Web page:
Horse trainer honoured for literacy work

Jeannie Spence helps jockeys, grooms, maintenance workers improve their lives
By Sarah Dobson
|Canadian HR Reporter|Last Updated: 10/25/2011

Years ago, Jeannie Spence put herself through university as a barrel racer and jockey on the B-circuit track in the British Columbia interior — once even breaking her neck and collarbone after a spill on the track. She went on to become a primary school teacher and thoroughbred trainer.

But Spence has also devoted her days to a different type of teaching at the racetrack — helping jockeys and other behind-the-scenes workers on the backstretch learn to read.

Her dedication was recognized recently by ABC Life Literacy Canada with the 2012 Dr. Alan Middleton Workplace Literacy and Learning award, presented to an individual who has made an outstanding contribution towards increasing workplace literacy and essential skills in the community.

“Not a lot of people across the country are doing these programs so the award is really an incentive and a recognition of those who are champions of this,” said Margaret Eaton, president of ABC Life Literacy. “It’s about improving people’s quality of life through their literacy and essential skills.”

The racetrack has a really interesting mix of people among its 1,500 to 1,700 employees and many have issues around language, whether that’s literacy or English as a second language, she said.

“(Spence) has really been the champion for this,” said Eaton. “This is somebody who brings such a passion for the learning and the people that are there.”

As a single parent with two children, Spence found the people on the backstretch became her family, she said. Her involvement in literacy began when she realized how many people in the backstretch — which includes trainers, grooms, walkers, kitchen staff and maintenance people — did not know how to read.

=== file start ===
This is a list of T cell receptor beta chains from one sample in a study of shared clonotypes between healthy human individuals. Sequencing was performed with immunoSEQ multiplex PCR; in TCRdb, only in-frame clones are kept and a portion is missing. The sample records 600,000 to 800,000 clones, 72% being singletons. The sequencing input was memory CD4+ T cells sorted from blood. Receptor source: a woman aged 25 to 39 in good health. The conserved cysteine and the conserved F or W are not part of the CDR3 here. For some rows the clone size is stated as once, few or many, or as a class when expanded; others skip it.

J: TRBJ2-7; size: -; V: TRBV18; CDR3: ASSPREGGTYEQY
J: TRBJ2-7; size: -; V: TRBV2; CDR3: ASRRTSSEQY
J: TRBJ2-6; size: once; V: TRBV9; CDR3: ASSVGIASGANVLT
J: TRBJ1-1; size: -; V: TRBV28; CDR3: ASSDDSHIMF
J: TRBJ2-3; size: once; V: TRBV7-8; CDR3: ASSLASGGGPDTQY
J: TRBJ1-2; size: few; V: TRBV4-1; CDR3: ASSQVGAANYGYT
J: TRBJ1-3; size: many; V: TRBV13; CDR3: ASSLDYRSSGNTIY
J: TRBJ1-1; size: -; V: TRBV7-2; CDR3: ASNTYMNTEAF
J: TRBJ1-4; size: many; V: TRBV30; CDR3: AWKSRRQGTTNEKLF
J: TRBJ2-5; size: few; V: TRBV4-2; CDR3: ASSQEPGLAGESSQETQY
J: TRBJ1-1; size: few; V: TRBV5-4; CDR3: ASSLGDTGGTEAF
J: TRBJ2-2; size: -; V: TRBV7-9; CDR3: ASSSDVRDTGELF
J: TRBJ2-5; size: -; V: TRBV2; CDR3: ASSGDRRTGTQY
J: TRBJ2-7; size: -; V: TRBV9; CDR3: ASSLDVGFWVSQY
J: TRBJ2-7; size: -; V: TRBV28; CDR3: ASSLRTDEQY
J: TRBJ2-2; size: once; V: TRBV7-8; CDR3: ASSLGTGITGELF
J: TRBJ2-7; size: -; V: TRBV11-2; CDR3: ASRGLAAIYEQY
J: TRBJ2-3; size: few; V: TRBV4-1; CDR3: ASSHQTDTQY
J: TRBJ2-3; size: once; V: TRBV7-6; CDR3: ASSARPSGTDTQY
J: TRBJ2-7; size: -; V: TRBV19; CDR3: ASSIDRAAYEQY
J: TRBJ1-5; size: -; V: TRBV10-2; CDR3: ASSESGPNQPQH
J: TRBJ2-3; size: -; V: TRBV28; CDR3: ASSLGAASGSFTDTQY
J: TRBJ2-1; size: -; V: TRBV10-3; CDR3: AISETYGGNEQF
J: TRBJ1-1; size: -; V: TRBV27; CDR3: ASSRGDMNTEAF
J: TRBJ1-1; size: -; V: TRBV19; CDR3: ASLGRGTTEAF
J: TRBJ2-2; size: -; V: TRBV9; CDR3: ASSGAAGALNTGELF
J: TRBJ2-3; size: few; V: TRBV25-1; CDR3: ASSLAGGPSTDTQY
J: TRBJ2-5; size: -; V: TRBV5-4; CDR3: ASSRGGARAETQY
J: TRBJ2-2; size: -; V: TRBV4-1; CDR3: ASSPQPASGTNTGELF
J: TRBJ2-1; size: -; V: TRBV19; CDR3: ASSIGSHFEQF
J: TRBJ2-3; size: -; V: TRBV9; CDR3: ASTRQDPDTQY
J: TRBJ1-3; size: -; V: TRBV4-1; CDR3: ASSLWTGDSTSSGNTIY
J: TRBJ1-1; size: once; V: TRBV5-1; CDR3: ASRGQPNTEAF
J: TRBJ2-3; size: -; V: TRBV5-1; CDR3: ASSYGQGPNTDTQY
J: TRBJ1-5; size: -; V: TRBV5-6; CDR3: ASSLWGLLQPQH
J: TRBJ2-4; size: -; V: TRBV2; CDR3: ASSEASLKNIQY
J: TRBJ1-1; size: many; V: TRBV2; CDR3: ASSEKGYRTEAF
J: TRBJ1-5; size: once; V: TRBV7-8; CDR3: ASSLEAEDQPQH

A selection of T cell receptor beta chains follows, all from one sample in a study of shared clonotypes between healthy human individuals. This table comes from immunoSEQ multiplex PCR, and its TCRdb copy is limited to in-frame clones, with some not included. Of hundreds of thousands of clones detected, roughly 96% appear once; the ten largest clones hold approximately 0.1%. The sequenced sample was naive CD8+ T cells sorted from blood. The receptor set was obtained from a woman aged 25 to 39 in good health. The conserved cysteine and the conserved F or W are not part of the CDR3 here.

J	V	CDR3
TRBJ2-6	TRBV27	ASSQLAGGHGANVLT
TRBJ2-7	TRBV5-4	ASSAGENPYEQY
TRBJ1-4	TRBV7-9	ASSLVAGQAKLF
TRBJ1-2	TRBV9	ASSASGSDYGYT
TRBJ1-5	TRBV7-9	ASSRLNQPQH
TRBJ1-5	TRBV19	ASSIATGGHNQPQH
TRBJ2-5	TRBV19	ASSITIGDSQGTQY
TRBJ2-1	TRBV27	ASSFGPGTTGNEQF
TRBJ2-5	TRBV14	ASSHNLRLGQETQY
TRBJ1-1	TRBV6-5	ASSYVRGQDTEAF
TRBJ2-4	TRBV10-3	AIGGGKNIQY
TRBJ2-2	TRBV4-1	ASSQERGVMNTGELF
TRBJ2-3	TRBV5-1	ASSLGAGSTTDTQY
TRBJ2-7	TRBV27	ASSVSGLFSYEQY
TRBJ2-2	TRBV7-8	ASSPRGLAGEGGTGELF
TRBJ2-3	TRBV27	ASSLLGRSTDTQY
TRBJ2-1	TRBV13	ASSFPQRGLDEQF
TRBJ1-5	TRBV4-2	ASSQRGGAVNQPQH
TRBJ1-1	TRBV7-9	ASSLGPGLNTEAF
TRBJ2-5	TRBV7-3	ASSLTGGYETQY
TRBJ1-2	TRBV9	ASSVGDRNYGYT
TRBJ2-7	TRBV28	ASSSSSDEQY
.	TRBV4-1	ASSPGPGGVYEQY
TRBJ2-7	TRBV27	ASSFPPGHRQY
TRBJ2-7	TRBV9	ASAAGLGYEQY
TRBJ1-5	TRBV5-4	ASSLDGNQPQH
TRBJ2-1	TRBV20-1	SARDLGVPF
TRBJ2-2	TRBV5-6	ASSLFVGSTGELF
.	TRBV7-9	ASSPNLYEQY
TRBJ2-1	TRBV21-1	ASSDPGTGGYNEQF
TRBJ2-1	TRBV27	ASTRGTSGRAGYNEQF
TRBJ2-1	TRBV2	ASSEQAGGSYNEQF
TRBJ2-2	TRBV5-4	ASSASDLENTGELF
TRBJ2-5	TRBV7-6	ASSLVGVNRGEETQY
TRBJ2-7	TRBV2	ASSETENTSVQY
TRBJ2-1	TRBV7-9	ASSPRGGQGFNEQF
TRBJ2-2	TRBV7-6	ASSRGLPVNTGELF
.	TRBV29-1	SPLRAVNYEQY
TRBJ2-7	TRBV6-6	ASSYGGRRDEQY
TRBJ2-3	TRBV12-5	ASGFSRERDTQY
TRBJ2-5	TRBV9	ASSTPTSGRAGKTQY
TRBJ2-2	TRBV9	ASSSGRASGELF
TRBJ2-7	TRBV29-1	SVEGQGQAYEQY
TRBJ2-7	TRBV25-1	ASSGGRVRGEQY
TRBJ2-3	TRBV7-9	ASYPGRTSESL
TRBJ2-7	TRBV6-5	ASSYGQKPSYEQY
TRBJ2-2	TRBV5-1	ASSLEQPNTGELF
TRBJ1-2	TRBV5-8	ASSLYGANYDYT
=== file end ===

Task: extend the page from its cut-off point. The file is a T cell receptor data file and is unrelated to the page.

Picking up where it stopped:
“You don’t really need education as long as you’re good with animals. So, of course then, they would gravitate to the racetrack and also, too, people don’t judge you there. You can be working next to a doctor or a lawyer and when you’re at the track, you’re just a person on the backstretch. As long as you’re doing your job, you’re recognized as that,” she said.

Spence began teaching people one-on-one how to read about 20 years ago when the Horsemen’s Benevolent & Protective Association (HBPA) set up a learning centre at the Hastings Racecourse in Vancouver.

The two-room centre is a joint effort with Capilano University in North Vancouver that includes tutors and a government grant of $31,000.

But people weren’t lining up at the door. It’s a matter of gaining people’s trust, said Spence, who is also a board member of HBPA, so the centre provides coffee and tea and computers to make workers feel comfortable. Gradually, they start to warm up to the idea of seeking help.

For example, there was a jockey named Delbert who grew up in rural Canada but ended up leaving school in Grade 4, largely because he was told to write with his right hand, even though he was left-handed, and he was chastised, said Spence.

Delbert gravitated to the racetrack and ended up being a very successful jockey but when she encouraged him to learn how to read, he was very reluctant, she said.

“He told me that he’d rather be in a four-horse pileup than ever read anything.”

But within three months, he was reading everything. “I’ve never had anybody out there that I couldn’t teach how to read,” she said. “I find that they are so smart because they have figured out ways to survive without reading, which is absolutely amazing.”

It took Spence a long time to win over another worker who wanted to keep the tutoring a secret.

“He was hoping people didn’t know and he also was one of these macho men,” said Spence.

“I find with people with illiteracy, they would rather admit anything than that they’re illiterate. They would rather say they’re alcoholic or a drug addict or anything because it’s almost they think they are so slow — little children can read and yet they can’t.”

To accommodate, Spence taught the man away from the track, in a car or at his home, and after he learned to read, he went on to trade school.

There are about 100 learners that go through the track’s learning centre each season, said Eaton, learning literacy, numeracy or English as a second language, as many of the track’s jockeys come from Mexico.

“I get the thrill of watching them and how it changes their lives,” said Spence. “We have to realize how many people in Canada cannot read. And if you can’t read... it would be like going to a different country and trying to get a job.”

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